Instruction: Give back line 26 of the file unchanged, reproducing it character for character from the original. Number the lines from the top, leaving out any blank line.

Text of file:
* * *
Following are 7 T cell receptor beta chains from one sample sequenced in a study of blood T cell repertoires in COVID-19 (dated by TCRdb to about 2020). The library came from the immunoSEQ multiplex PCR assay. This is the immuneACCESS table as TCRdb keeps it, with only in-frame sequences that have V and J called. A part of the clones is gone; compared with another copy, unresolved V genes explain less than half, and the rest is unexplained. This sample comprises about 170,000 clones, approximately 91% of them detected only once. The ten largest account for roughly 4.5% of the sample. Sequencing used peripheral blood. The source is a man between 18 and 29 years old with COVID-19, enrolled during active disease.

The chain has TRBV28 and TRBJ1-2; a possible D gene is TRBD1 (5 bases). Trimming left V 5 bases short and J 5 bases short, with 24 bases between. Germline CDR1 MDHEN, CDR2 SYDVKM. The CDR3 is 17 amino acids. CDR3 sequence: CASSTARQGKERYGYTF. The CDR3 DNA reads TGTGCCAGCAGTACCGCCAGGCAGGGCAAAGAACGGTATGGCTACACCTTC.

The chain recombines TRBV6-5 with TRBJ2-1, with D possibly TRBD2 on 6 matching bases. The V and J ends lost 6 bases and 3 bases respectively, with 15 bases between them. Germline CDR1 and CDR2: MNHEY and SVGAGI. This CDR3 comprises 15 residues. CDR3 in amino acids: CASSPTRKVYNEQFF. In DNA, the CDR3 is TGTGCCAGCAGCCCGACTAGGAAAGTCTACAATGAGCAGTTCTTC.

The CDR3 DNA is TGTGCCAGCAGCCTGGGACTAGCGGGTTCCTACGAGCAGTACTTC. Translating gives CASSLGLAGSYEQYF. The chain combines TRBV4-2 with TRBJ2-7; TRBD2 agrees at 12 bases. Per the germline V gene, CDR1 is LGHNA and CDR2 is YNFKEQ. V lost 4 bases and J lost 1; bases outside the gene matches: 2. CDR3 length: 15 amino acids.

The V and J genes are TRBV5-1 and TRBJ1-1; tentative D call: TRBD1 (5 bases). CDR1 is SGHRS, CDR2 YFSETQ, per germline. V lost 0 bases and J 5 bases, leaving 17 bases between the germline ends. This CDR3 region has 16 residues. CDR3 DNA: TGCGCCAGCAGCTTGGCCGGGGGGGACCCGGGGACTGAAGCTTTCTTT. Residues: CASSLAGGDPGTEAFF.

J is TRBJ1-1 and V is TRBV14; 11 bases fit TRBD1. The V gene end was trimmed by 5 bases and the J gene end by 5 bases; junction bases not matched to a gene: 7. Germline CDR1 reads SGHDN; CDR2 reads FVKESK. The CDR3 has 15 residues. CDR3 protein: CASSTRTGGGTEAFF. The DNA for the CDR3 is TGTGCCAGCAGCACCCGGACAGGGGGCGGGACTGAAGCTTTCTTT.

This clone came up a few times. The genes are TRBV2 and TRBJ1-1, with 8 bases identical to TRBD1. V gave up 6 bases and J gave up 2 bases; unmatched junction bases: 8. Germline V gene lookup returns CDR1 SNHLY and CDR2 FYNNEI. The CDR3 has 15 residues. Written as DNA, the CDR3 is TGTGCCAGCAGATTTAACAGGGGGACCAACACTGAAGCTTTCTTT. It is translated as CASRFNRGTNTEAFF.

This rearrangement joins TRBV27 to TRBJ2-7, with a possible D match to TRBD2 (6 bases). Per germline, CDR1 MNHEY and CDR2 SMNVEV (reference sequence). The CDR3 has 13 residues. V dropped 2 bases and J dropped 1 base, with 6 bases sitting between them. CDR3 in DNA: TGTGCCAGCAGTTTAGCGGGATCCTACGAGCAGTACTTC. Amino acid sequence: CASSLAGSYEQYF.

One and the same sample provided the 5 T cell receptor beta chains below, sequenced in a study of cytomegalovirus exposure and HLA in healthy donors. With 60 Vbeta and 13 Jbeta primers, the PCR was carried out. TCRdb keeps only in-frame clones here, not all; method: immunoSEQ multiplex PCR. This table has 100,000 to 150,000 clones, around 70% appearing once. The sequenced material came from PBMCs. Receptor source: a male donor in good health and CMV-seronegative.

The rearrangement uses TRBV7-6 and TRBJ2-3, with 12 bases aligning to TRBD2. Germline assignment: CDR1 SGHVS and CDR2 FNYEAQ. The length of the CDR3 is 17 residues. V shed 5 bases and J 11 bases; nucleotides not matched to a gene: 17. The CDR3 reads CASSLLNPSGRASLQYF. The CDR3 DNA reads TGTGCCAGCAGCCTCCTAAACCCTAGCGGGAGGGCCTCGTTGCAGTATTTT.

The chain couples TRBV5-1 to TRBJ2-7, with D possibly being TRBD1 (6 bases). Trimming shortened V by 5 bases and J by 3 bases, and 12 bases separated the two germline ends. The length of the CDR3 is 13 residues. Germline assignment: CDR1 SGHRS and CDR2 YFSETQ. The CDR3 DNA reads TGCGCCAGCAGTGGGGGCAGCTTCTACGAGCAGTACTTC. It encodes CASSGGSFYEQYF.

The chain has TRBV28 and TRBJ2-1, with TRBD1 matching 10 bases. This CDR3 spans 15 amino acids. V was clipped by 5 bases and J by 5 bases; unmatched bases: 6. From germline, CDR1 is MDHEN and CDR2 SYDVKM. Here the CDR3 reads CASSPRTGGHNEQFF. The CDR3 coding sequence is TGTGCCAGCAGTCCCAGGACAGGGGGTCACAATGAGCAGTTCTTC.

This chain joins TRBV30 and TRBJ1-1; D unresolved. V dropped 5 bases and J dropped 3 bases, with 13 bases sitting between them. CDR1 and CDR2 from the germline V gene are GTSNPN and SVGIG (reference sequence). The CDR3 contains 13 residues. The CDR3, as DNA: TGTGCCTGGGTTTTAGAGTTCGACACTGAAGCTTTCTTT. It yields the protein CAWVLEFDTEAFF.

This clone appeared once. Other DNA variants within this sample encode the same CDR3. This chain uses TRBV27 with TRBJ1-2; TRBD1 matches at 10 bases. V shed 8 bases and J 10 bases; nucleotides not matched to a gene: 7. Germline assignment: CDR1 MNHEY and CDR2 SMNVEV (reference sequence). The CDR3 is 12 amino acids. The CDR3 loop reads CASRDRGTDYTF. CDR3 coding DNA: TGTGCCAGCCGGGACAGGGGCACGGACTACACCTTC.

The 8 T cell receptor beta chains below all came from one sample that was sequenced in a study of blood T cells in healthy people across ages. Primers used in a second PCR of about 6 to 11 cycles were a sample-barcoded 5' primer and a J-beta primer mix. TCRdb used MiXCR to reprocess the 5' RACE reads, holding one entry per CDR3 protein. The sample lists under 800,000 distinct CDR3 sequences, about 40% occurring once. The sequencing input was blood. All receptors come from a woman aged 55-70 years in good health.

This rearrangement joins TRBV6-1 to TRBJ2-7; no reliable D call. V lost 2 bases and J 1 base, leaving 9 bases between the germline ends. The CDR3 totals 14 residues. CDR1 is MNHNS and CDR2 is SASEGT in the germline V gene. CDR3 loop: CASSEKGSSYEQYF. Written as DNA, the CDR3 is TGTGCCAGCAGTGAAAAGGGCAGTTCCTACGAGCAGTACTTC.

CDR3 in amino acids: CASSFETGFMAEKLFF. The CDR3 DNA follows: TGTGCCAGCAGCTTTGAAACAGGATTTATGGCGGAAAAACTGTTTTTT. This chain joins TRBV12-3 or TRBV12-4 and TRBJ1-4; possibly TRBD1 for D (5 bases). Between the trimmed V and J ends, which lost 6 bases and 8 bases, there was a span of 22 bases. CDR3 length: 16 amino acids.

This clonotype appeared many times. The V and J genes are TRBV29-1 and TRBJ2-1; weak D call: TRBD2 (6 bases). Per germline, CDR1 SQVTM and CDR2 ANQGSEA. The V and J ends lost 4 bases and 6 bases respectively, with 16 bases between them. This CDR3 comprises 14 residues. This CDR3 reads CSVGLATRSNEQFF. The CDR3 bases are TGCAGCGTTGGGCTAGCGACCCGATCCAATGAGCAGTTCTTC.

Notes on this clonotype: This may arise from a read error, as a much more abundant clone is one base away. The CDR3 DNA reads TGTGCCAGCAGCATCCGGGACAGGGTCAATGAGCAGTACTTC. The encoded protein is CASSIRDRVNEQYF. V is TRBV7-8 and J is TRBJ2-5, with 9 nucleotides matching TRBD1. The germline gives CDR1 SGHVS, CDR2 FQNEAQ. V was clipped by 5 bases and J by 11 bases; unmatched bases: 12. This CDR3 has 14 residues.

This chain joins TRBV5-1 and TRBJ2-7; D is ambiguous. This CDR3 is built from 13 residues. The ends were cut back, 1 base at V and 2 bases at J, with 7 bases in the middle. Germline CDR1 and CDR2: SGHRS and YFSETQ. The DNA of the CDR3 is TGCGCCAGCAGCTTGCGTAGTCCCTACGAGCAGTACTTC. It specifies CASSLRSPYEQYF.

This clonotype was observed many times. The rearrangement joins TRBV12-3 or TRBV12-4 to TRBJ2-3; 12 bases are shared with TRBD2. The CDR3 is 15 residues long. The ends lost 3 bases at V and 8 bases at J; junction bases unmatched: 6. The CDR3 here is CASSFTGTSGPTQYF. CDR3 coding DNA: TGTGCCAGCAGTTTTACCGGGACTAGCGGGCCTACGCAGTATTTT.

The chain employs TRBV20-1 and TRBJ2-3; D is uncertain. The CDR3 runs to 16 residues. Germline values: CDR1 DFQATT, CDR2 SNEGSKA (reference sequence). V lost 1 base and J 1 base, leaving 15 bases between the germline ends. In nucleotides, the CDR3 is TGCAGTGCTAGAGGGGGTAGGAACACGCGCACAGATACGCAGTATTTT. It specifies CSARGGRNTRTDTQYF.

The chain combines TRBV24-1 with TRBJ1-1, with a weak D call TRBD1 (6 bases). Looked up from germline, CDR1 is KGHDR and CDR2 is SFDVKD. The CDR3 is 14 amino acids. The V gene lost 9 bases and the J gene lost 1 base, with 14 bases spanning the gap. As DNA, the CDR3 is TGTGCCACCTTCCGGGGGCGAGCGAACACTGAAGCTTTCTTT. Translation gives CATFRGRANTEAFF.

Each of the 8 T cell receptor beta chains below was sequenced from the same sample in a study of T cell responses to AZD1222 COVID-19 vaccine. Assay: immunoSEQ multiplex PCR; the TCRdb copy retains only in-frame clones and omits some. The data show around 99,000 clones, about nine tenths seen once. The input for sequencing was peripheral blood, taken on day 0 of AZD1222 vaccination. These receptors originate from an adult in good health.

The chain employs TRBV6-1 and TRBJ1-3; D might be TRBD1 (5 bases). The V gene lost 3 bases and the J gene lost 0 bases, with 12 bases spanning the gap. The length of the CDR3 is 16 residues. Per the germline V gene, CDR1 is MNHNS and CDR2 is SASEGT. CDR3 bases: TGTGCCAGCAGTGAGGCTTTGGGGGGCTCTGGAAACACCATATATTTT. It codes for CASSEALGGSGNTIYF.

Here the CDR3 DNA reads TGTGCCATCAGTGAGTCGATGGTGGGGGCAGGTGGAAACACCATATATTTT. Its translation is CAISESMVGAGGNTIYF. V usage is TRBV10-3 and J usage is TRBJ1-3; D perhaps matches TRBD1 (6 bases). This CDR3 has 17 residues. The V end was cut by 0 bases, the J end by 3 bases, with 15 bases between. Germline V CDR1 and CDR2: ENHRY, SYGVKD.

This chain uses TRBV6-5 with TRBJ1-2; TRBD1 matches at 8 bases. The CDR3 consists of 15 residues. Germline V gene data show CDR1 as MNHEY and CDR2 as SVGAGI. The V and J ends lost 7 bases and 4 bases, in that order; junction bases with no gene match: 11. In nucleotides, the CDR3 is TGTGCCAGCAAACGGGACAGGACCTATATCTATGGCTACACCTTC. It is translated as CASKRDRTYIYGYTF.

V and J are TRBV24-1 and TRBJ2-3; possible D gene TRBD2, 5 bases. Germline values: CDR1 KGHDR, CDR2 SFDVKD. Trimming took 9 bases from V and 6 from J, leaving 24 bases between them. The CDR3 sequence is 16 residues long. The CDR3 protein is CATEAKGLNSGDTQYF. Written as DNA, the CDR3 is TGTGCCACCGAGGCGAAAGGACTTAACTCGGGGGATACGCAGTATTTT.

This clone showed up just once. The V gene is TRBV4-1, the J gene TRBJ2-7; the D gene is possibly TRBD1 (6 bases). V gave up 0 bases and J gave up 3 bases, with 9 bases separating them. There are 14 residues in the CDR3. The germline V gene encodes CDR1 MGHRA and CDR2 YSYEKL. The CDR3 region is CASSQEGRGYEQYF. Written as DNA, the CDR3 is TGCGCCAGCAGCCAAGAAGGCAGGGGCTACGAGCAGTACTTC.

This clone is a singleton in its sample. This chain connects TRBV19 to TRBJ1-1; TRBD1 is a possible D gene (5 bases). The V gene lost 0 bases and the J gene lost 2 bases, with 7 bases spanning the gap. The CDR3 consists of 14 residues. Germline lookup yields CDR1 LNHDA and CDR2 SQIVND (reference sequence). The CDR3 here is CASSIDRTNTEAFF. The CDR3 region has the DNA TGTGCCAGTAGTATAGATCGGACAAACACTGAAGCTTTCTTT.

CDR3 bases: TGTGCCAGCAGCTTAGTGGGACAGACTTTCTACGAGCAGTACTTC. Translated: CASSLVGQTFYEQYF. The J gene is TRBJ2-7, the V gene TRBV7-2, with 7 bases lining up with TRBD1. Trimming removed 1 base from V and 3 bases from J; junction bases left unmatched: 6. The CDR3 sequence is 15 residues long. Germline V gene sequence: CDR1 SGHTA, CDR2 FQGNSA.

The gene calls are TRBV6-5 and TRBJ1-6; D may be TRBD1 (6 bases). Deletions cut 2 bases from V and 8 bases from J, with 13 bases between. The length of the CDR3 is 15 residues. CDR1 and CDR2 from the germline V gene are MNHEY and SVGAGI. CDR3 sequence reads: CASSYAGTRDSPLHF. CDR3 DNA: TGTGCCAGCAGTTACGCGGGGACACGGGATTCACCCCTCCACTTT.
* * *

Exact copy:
Here the CDR3 DNA reads TGTGCCATCAGTGAGTCGATGGTGGGGGCAGGTGGAAACACCATATATTTT. Its translation is CAISESMVGAGGNTIYF. V usage is TRBV10-3 and J usage is TRBJ1-3; D perhaps matches TRBD1 (6 bases). This CDR3 has 17 residues. The V end was cut by 0 bases, the J end by 3 bases, with 15 bases between. Germline V CDR1 and CDR2: ENHRY, SYGVKD.